We are aware that our supreme court declined to follow Enlow in Foxcroft Townhome Owners Association v. Hoffman Rosner Corp., 96 Ill. 2d 150, 449 N.E.2d 125, 70 Ill. Dec. 251 (1983). However, Foxcroft involved allegations in a former complaint not incorporated into the amended complaint, and the court premised its conclusion on the policy interests of ensuring "that the trial judge will be aware of points in issue" as a trial progresses, and that a defendant be notified of the allegations against him and the theories of recovery advanced by the plaintiff. Foxcroft Townhome Owners Association v. Hoffman Rosner Corp., 96 Ill. 2d 150, 154, 449 N.E.2d 125, 70 Ill. Dec. 251 (1983),
Here, B&B's amended complaint pleaded no new allegations, raised no new theories of recovery, and would not have changed the proofs required at trial. In fact, it duplicated the original complaint, verbatim, except to modify the ad damnum clause to reflect the limit thereof as ordered by the trial court. Moreover, B&B continued to argue, in opposition to Ball-Incon's motion to dismiss its amended complaint, that its right to recover contribution was not limited to Ball-Incon's workers' compensation liability. Accordingly, it cannot be gainsaid that both Ball-Incon and the trial judge had to have been fully aware that that was B&B's position; neither could have reasonably believed that B&B's original position had been abandoned.
This court has held that where an amended complaint was filed which "was substantially the same as the original with the exception that the prayer for relief was modified" to reflect limitations stated in the trial court's order, precluding the plaintiff from appealing the reasonableness of those limitations would "unfairly limit the scope of [his] appeal." Field Surgical Associates, Ltd. v. Shadab, 59 Ill. App. 3d 991, 993-94, 376 N.E.2d 660, 662-63, 17 Ill. Dec. 514 (1978) (so holding where "plaintiffs never demonstrated any intention of abandoning their initial claim" and filed a timely notice of appeal as to both orders).
The record establishes, and we accordingly hold, that B&B did not abandon its claim for unlimited contribution which it had sought in its original complaint, since it again asserted that position in support of its amended complaint which was filed pursuant to and in accordance with the trial court's express order.
We also agree with B&B that the trial judge's September 9, 1993 order was not final and appealable (see S. Ct. R. 304(a), 134 Ill. 2d R. 304(a)), but that it did became so upon the court's entry of its May 17, 1995 order dismissing B&B's amended complaint. See Arnold, 181 Ill. App. 3d at 783, 537 N.E.2d 823 (1989) (finding that an order dismissing three counts of complaint was not final and appealable where it did not contain an express finding that there was no just cause to delay its enforcement or appeal, and declining to find that appeal of that order had been waived by the subsequent filing of an amended complaint omitting the stricken counts and plaintiff did not manifest an intent to abandon those counts); Jewel Cos., v. Serfecz, 220 Ill. App. 3d 543, 548, 581 N.E.2d 186, 189, 163 Ill. Dec. 235 (1991) (permitting review of an earlier order, not specified in the notice of appeal, where such earlier order was "but one step in the procedural process leading to" the order properly appealed from); and Burtell v. First Charter Service Corp., 76 Ill. 2d 427, 394 N.E.2d 380, 31 Ill. Dec. 178 (1979) (holding that an appeal from a final judgment draws into question all prior, nonfinal orders and rulings which produced the judgment). We therefore hold that B&B's claim for unlimited contribution has been preserved for our review and that this court has jurisdiction to review this claim.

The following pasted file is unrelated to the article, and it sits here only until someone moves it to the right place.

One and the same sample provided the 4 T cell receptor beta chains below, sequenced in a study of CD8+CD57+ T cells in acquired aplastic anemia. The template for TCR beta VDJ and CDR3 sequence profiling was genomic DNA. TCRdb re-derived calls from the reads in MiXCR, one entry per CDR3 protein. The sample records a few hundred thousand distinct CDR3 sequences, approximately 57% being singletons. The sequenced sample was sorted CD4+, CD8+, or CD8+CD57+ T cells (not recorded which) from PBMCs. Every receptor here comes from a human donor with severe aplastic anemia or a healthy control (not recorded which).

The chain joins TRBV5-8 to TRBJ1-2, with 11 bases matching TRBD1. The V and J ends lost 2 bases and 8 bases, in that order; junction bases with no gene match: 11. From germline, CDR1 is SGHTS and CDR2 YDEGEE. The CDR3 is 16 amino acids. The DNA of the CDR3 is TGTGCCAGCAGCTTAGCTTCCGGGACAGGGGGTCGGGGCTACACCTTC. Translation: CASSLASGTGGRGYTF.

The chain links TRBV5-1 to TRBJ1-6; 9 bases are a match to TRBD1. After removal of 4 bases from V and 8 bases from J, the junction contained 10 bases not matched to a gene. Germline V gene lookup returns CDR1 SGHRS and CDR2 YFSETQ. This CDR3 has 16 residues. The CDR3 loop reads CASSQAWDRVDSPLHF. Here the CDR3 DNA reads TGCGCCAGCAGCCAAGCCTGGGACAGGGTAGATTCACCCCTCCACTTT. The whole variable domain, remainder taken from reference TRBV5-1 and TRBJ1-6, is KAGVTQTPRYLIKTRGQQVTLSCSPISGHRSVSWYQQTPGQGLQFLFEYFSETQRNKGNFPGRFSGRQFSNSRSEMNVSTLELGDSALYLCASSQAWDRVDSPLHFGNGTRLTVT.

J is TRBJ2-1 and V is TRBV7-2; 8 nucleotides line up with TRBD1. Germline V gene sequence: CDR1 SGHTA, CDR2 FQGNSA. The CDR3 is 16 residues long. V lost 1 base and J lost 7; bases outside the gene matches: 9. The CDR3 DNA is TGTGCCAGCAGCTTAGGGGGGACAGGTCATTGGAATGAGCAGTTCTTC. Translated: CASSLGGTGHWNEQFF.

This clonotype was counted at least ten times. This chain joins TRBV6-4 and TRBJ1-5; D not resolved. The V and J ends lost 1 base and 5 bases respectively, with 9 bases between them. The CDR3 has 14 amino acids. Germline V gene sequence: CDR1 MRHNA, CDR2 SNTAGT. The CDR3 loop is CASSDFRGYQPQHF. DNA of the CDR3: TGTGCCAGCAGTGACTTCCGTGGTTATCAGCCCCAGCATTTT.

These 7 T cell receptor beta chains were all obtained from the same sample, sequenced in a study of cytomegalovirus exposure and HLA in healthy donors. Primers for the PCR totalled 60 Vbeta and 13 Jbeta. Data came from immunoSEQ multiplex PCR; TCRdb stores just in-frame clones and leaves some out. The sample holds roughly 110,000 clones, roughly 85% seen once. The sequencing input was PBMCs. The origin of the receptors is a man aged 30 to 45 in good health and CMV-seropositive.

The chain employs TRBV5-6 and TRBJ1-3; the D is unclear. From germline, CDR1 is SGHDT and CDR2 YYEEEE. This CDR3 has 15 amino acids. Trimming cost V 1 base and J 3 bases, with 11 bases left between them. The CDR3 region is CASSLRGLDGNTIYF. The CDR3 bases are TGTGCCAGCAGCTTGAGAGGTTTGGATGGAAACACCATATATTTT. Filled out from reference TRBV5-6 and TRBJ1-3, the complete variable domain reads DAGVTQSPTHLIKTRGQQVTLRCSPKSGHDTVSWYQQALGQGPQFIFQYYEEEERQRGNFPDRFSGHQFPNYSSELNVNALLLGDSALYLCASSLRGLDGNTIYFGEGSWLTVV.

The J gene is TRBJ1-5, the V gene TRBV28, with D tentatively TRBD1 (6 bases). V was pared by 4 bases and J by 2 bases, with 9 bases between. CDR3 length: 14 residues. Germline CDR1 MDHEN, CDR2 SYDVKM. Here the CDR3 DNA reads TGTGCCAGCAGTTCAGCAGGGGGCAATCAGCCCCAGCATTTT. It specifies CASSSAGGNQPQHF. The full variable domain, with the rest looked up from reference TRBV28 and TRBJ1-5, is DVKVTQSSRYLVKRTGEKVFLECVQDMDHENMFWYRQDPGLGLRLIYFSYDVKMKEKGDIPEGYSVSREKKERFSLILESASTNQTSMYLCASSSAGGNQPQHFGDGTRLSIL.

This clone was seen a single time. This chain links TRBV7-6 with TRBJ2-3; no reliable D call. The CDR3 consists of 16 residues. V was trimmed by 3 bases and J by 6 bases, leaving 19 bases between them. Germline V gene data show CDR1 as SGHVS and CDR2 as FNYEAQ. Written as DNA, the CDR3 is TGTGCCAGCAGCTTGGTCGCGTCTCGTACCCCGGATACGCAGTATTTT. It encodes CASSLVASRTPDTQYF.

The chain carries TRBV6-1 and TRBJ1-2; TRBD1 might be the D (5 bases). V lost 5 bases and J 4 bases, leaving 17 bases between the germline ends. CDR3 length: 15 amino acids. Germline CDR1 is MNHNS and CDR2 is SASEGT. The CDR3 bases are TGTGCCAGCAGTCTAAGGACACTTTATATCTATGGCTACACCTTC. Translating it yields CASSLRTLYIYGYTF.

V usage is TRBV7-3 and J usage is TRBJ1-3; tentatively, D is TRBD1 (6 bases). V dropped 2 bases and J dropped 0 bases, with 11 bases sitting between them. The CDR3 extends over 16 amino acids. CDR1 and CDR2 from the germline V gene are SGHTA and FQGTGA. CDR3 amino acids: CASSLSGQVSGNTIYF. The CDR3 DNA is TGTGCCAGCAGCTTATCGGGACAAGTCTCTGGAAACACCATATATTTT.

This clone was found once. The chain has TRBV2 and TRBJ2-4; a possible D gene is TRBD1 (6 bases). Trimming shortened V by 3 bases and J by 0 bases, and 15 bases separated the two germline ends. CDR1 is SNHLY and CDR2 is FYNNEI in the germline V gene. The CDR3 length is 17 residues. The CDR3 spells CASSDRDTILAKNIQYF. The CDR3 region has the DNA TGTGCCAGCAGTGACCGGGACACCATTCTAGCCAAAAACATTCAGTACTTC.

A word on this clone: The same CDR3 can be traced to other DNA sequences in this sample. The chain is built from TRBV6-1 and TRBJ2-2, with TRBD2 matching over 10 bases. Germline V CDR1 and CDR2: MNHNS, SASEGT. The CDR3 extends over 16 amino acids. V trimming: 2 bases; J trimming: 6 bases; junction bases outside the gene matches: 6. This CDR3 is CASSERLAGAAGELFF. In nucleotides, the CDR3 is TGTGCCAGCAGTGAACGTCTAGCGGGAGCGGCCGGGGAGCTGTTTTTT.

Next, the parties dispute whether Ball-Incon may be held liable for contribution on Ricky's loss of consortium claim in light of the fact that Ball-Incon settled with Linda on her workers' compensation claim and waived its lien.
Our supreme court held in Kotecki v. Cyclops Welding Corp., that although a third-party contribution action against the employer of an injured employee is not barred, the employer's liability for contribution is limited to its liability under the Workers' Compensation Act. Kotecki v. Cyclops Welding Corp., 146 Ill. 2d 155, 585 N.E.2d 1023, 166 Ill. Dec. 1 (1991). Consistent with the Kotecki rule, this court has held that an employer's liability for contribution on a loss of consortium claim brought by its employee's spouse may not exceed its worker's compensation liability. Christensen v. Northern Illinois Gas Co., 276 Ill. App. 3d 58, 63, 657 N.E.2d 725, 729 (1995).